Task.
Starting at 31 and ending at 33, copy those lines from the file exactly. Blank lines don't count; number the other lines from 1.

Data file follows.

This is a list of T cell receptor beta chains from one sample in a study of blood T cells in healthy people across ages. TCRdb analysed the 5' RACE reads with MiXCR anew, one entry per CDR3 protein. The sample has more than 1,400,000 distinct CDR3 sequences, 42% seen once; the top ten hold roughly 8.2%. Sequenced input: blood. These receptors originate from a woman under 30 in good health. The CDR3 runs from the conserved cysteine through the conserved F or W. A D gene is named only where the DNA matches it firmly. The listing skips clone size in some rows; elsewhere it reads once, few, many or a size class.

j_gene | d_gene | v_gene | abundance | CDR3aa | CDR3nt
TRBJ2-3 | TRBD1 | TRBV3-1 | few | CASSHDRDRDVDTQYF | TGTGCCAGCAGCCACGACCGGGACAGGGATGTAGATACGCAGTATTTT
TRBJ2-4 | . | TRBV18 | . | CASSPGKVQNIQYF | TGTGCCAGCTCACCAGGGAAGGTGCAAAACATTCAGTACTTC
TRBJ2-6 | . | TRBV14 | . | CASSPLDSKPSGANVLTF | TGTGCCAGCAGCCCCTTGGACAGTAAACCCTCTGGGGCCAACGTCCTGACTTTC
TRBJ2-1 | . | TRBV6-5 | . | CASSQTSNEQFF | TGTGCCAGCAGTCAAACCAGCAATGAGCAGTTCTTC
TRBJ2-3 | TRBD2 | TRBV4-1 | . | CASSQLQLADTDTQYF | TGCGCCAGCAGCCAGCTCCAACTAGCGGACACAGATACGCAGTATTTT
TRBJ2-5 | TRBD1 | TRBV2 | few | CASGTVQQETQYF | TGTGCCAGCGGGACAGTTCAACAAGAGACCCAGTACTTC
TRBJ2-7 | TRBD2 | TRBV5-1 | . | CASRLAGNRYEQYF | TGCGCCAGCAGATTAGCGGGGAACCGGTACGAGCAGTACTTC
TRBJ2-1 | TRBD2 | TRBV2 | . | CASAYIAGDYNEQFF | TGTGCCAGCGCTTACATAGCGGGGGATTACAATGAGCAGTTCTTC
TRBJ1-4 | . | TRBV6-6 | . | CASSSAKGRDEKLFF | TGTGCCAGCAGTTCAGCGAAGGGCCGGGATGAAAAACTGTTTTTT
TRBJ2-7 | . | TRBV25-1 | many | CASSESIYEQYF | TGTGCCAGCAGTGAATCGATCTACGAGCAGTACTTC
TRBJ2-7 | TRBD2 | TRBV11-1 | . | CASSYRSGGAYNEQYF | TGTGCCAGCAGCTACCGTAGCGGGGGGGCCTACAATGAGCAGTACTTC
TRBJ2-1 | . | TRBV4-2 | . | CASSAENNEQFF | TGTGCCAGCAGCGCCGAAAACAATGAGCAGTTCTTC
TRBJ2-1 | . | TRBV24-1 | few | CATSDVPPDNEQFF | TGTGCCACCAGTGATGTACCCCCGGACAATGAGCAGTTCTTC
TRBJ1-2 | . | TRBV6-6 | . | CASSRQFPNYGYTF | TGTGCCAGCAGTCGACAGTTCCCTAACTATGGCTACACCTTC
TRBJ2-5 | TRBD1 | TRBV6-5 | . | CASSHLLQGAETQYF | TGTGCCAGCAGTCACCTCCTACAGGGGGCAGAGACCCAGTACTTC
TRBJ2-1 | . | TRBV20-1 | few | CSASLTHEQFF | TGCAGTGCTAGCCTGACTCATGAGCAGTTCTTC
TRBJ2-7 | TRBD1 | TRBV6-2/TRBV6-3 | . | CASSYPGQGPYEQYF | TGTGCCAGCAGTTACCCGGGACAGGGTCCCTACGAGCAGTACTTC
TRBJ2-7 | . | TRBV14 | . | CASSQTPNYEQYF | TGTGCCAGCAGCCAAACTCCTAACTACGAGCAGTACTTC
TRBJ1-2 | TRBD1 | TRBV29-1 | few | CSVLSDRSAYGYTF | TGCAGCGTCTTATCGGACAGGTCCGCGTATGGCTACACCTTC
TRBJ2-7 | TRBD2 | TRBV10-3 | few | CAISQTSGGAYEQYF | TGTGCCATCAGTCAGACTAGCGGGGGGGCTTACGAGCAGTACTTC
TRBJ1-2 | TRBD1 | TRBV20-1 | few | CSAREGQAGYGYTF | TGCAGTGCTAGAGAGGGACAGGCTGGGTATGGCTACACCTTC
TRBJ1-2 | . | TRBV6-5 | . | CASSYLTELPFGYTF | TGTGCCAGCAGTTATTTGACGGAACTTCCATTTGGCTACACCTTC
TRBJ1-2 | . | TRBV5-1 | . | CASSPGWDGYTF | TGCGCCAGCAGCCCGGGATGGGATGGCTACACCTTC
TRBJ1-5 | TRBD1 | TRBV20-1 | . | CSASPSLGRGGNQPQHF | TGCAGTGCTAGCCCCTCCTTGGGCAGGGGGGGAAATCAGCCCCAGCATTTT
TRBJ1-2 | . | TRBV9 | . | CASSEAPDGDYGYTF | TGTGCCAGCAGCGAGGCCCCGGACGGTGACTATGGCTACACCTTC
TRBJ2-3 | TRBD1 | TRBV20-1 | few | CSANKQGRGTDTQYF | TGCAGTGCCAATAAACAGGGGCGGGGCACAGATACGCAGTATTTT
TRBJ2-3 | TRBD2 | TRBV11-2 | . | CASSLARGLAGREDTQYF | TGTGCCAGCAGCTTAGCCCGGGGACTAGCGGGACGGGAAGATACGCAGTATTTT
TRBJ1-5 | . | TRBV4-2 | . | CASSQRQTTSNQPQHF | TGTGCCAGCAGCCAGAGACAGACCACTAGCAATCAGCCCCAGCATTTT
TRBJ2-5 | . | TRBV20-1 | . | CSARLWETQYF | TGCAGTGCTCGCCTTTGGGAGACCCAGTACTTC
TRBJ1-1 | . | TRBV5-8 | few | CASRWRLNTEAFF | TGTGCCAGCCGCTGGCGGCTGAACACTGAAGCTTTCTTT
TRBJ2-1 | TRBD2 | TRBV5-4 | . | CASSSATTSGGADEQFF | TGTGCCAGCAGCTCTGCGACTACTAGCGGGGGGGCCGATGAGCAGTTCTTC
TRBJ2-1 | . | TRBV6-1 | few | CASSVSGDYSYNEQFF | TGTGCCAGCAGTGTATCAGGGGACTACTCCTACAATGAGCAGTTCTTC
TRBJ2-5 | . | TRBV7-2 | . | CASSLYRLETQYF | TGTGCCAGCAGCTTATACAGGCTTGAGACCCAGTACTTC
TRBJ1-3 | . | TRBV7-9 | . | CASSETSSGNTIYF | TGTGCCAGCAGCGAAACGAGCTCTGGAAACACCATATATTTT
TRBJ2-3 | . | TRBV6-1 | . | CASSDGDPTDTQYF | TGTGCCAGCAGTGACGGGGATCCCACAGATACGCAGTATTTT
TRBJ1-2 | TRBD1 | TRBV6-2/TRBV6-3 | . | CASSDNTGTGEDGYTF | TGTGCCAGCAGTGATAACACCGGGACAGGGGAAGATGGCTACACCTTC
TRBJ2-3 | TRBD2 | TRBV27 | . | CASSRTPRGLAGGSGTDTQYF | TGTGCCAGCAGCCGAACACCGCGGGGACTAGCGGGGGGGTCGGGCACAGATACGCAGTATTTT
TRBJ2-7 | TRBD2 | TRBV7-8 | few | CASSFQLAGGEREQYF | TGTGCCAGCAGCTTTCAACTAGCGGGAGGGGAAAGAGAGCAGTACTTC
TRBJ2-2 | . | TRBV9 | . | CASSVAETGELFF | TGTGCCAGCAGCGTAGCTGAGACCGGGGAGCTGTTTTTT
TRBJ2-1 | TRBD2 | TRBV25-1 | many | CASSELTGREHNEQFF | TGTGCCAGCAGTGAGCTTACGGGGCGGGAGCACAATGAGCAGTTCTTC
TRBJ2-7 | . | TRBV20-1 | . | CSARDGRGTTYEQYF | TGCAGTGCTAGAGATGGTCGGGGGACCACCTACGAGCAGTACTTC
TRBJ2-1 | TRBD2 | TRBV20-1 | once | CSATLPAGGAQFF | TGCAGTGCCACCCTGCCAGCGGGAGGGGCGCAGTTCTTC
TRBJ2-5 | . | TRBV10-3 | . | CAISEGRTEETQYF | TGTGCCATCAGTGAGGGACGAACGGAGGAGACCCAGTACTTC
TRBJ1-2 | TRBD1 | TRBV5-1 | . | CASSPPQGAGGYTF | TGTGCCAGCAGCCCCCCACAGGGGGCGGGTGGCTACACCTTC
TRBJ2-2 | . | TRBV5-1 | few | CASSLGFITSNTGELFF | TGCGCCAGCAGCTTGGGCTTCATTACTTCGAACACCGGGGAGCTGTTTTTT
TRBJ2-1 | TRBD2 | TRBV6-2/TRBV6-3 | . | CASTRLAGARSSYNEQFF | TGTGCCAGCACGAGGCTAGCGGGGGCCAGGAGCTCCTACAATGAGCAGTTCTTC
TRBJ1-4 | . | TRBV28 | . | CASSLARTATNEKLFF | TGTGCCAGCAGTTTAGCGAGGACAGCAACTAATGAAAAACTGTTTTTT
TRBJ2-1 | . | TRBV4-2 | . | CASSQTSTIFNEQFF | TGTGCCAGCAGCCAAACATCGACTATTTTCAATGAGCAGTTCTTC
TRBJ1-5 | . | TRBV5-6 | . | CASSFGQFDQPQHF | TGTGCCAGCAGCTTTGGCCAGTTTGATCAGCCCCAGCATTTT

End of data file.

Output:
TRBJ2-5 | . | TRBV20-1 | . | CSARLWETQYF | TGCAGTGCTCGCCTTTGGGAGACCCAGTACTTC
TRBJ1-1 | . | TRBV5-8 | few | CASRWRLNTEAFF | TGTGCCAGCCGCTGGCGGCTGAACACTGAAGCTTTCTTT
TRBJ2-1 | TRBD2 | TRBV5-4 | . | CASSSATTSGGADEQFF | TGTGCCAGCAGCTCTGCGACTACTAGCGGGGGGGCCGATGAGCAGTTCTTC